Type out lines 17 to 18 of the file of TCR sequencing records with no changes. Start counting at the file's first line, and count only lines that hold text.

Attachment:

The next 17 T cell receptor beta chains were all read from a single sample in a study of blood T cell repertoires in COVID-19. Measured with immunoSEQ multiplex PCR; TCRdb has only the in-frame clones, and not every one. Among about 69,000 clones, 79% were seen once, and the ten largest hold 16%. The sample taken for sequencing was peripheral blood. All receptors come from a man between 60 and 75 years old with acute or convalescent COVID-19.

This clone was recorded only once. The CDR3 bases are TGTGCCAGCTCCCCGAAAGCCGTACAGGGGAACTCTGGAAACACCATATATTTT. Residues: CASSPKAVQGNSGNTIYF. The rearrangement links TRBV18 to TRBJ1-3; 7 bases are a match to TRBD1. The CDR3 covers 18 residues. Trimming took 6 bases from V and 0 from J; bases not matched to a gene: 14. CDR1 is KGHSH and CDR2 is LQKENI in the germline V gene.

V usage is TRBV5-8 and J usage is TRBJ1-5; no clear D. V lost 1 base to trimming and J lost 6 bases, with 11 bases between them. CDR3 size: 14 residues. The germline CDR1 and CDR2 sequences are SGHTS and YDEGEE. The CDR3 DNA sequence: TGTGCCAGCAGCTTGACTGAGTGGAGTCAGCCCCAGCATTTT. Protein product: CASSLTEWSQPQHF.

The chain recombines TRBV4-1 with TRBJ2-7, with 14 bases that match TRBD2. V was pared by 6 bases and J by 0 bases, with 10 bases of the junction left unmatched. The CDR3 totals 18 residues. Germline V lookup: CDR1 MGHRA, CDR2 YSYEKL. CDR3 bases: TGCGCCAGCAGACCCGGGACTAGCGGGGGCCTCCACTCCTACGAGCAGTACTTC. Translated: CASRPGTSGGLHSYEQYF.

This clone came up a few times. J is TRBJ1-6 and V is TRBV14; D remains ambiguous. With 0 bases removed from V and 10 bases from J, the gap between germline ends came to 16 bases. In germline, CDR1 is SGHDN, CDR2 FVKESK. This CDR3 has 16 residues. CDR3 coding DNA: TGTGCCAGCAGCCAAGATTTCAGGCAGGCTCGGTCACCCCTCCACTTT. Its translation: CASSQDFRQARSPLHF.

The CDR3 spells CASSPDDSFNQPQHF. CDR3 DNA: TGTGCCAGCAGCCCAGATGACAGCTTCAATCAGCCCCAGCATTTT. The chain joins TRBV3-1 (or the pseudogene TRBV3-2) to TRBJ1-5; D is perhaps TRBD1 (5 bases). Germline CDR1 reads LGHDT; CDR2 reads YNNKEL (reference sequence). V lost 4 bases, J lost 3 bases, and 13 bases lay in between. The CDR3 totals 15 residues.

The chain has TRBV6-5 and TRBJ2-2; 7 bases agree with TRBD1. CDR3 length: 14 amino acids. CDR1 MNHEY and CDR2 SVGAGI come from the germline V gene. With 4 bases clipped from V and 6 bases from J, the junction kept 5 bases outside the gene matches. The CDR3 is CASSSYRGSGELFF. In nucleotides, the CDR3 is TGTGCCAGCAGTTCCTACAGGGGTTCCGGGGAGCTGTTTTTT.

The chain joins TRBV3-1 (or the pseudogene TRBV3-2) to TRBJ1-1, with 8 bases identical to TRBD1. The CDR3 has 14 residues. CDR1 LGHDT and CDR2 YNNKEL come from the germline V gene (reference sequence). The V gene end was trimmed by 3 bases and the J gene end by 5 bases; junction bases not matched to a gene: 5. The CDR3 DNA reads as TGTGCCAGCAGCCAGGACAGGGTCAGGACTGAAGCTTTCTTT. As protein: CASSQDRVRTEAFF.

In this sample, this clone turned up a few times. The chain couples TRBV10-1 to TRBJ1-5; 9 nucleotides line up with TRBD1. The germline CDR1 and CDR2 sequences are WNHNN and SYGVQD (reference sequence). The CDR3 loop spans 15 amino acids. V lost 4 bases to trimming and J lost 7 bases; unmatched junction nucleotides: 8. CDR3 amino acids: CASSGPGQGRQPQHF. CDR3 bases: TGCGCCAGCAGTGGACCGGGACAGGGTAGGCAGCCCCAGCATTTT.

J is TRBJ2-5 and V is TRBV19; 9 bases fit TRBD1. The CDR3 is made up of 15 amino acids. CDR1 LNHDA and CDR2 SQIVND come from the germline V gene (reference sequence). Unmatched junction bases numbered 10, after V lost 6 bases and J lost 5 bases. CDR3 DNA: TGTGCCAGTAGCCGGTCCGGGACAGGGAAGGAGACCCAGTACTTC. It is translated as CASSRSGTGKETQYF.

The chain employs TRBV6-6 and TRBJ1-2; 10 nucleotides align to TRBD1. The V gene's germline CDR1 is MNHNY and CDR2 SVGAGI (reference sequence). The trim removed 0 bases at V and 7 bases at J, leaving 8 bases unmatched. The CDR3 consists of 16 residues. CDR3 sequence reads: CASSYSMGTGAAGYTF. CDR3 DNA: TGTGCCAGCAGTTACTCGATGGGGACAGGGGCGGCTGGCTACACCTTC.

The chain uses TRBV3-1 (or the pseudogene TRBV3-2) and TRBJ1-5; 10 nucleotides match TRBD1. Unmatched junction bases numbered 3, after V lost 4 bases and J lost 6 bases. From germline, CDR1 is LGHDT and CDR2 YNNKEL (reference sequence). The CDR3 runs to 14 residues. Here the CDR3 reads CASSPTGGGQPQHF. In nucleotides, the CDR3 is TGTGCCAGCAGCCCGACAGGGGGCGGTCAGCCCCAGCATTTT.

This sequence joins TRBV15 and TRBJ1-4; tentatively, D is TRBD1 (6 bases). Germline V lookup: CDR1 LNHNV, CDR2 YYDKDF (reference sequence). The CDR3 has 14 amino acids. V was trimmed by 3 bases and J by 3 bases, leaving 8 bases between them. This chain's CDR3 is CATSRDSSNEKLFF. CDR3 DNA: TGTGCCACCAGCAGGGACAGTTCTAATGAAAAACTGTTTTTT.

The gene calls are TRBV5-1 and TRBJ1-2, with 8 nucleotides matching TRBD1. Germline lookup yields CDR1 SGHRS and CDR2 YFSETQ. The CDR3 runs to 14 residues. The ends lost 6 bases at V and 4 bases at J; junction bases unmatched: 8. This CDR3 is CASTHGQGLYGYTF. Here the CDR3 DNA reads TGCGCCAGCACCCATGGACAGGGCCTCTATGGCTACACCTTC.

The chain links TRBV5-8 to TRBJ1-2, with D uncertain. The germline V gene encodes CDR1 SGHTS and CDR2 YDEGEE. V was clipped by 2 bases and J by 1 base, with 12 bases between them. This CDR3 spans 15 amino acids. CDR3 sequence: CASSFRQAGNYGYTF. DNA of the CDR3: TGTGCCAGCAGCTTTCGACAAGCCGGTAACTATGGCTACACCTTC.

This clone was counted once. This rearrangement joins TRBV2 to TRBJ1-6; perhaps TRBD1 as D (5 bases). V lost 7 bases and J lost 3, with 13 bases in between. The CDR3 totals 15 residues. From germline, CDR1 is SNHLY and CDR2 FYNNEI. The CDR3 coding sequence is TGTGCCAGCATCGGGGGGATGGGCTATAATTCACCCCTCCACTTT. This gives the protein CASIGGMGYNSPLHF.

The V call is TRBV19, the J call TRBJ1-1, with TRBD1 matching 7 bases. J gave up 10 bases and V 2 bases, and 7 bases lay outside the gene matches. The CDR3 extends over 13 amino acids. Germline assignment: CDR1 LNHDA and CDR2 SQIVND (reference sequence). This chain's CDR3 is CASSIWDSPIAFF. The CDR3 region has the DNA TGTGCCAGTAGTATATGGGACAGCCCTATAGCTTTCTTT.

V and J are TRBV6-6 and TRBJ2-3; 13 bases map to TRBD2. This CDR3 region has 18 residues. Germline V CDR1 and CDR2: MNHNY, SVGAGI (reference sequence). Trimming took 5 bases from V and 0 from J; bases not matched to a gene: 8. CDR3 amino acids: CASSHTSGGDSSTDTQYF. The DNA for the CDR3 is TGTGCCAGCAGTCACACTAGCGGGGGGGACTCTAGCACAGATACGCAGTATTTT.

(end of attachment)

The V call is TRBV19, the J call TRBJ1-1, with TRBD1 matching 7 bases. J gave up 10 bases and V 2 bases, and 7 bases lay outside the gene matches. The CDR3 extends over 13 amino acids. Germline assignment: CDR1 LNHDA and CDR2 SQIVND (reference sequence). This chain's CDR3 is CASSIWDSPIAFF. The CDR3 region has the DNA TGTGCCAGTAGTATATGGGACAGCCCTATAGCTTTCTTT.

V and J are TRBV6-6 and TRBJ2-3; 13 bases map to TRBD2. This CDR3 region has 18 residues. Germline V CDR1 and CDR2: MNHNY, SVGAGI (reference sequence). Trimming took 5 bases from V and 0 from J; bases not matched to a gene: 8. CDR3 amino acids: CASSHTSGGDSSTDTQYF. The DNA for the CDR3 is TGTGCCAGCAGTCACACTAGCGGGGGGGACTCTAGCACAGATACGCAGTATTTT.